My recipe varies a bit from the traditonal: I use coconut milk instead of shredded coconut because it helps hold the stuffing together. This can also be a healthy substitution because many cooks use oil to keep the stuffing together. I also add some fenugreek seeds because their pleasant bitterness help balance out the sweetness of the jaggery and the spice of the chillies.
Here’s the recipe– it’s great with rotis, or with some vegan curd-rice. Enjoy, all!
- 8 small , round eggplants (you can use purple or white or even the green Thai ones). Leave the stems on and make a vertical slit with a sharp knife from the top of the eggplant almost all the way, but not quite, to the stem end. You want the eggplant to remain in one piece. Now turn the eggplant and make another similar cut at a right angle so the eggplant looks like a closed flower bud with four petals.
- 4 potatoes , cut into wedges
- 2 tsp vegetable oil
- To make the stuffing , place in the bowl of a food processor or blender:
- 1/2 cup raw peanuts
- 2 tbsp grated ginger
- 4 cloves garlic , crushed and chopped
- 1/4 cup jaggery (can substitute brown sugar)
- 1/4 cup coconut milk
- Powder separately 1 tsp cumin seeds + 1 tbsp coriander seeds + 1/4 tsp fenugreek (methi) seeds. Add to the food processor.
- 2 red chillies , stems removed and broken into small pieces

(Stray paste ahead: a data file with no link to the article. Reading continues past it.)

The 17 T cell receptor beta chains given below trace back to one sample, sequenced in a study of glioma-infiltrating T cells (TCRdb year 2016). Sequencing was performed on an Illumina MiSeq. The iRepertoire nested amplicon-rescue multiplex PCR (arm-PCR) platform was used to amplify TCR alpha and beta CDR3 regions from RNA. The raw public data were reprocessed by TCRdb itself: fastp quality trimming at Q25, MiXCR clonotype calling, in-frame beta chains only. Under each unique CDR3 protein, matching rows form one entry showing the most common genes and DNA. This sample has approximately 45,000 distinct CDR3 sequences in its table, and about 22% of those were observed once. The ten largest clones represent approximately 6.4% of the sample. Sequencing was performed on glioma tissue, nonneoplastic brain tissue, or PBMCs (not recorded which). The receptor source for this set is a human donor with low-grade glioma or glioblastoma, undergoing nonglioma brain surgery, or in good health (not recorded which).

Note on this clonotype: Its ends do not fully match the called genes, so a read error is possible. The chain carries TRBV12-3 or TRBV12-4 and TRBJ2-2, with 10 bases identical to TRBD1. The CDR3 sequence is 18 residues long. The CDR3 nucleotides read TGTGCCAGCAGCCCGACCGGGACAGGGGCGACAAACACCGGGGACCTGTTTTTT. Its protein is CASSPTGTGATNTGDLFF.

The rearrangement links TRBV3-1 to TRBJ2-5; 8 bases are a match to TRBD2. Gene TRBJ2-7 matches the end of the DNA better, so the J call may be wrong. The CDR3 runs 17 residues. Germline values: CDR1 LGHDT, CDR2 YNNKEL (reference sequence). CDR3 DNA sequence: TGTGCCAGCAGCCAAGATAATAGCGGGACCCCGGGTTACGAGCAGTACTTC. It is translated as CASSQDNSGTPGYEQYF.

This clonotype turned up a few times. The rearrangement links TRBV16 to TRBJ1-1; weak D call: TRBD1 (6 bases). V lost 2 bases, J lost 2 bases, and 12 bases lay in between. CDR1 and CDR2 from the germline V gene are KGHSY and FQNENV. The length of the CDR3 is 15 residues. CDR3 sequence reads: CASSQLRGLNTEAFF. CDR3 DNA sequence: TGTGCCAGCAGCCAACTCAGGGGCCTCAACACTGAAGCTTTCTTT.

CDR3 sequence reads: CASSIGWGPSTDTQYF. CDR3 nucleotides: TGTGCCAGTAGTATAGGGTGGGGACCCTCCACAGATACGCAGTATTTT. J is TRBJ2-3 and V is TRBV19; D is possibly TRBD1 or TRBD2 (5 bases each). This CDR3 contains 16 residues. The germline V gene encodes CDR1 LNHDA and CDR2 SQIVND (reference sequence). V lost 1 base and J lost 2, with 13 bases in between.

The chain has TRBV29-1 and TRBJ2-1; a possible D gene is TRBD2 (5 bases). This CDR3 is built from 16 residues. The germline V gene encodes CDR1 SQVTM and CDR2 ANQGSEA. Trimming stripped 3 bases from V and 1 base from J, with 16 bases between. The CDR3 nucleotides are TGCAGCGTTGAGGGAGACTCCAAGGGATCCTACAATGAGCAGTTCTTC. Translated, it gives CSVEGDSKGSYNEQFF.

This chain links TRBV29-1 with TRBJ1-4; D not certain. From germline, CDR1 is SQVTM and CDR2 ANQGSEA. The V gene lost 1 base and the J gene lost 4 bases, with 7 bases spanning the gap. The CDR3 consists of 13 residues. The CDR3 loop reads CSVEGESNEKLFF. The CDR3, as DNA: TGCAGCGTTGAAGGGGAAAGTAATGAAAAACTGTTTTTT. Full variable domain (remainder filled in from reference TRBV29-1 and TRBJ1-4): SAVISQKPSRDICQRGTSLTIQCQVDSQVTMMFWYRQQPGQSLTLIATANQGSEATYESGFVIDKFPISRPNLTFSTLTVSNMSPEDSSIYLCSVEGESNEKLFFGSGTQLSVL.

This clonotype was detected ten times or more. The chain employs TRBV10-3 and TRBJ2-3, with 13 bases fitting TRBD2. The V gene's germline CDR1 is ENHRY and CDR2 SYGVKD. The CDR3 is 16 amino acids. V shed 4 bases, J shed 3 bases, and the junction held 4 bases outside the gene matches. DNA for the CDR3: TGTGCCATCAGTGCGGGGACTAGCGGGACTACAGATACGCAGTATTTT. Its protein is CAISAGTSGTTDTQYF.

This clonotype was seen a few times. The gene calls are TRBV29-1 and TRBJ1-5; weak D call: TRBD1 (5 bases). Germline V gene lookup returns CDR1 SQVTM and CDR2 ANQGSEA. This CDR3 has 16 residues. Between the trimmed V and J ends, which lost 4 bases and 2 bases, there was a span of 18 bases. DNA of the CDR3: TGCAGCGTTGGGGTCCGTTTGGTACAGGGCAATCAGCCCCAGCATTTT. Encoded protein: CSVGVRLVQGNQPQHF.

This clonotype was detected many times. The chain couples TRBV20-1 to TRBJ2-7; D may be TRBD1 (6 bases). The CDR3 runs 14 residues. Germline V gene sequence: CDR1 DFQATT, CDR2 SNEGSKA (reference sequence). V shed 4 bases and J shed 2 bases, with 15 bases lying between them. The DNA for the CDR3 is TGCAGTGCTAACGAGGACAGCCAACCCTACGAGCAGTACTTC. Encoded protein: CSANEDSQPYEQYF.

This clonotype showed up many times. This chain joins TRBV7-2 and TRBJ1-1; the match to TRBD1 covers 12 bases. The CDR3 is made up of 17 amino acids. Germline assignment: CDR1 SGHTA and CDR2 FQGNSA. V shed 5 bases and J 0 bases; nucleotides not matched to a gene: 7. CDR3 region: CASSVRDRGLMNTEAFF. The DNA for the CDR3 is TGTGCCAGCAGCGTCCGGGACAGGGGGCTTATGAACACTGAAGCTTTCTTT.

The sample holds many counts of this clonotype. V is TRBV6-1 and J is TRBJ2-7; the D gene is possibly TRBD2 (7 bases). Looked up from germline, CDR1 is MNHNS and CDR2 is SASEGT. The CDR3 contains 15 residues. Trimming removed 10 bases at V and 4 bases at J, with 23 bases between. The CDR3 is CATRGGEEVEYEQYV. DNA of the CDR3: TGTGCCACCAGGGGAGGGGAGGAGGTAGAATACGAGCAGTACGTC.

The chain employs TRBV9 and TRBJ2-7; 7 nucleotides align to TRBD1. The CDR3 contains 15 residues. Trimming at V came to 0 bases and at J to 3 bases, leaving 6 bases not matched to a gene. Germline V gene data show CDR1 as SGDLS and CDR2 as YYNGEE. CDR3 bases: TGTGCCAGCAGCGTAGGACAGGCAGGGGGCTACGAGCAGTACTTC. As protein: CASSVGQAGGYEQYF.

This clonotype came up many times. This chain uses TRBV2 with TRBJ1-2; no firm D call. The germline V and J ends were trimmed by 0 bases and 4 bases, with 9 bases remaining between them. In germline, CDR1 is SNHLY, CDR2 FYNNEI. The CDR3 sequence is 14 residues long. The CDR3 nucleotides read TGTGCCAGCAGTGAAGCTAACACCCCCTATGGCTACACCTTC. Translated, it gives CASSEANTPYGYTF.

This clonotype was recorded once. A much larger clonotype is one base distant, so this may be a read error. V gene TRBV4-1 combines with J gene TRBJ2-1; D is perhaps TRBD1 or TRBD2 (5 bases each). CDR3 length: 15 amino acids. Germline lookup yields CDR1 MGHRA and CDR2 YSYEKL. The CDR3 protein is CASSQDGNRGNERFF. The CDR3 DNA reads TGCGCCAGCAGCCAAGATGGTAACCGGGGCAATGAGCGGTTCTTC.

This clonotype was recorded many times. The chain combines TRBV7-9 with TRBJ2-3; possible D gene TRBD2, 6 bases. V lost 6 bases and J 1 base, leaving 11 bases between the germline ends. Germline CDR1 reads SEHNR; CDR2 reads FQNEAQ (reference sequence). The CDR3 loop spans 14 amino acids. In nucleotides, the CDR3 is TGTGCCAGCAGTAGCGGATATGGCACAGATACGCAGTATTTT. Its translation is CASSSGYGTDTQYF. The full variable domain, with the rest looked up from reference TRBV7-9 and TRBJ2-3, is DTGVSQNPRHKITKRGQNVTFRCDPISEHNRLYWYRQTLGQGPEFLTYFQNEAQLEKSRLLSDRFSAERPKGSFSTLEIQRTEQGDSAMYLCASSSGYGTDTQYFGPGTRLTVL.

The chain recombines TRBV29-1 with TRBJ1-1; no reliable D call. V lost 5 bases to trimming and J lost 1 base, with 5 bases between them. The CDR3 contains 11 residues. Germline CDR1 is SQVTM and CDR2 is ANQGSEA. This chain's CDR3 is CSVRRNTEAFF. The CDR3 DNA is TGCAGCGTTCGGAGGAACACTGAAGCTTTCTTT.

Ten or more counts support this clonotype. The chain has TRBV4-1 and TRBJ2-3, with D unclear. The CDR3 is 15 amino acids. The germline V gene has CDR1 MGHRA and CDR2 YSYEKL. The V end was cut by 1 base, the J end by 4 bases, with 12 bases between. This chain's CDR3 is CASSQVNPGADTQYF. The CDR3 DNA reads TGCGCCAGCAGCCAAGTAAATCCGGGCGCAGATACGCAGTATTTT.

- 1/2 tsp turmeric
- Salt to taste
- Process the ingredients together into a coarse paste that barely holds together. If it doesn't hold, add some more coconut milk or even water, a tiny bit at a time, until it does. You want a stuffing, not a watery paste.
- Now divide the stuffing equally into eight portions and stuff between the petals of each eggplant. Set aside.
- Heat the oil in a pressure cooker over medium-high heat.
- Add the potatoes and stir-fry for a couple of minutes or until they start to color slightly.
- Add the eggplants one by one-- place them in a single layer, if possible.
- Add 3/4 cup of water to the pressure cooker and sprinkle on some salt for taste (not too much, because there's already salt in the stuffing, but you want a little something for the potatoes).
- Stir the contents of the pressure cooker gently so everything looks well-distributed.
- Slap on the pressure cooker lid. My pressure cooker is different from the typical Indian ones that come with a "whistle" that goes off when it reaches pressure. It has a little button that pops up when the cooker reaches pressure. Once it did, I lowered the heat let the eggplant cook for another 10 minutes. If you have the cooker with the whistle, you might need to go through a couple more whistles to get the same result.
- Once the steam inside the pressure cooker has dissipated, open the pressure cooker and garnish the eggplant, if you like, with some coriander.
- Serve hot!
- If you don't have a pressure cooker, you can also roast the eggplants using
- this method.
If you live here in the United States, you know that we have a really important election coming up. So if you haven’t already, and if you can, go, vote. This is your chance to make a difference in how our world shapes up.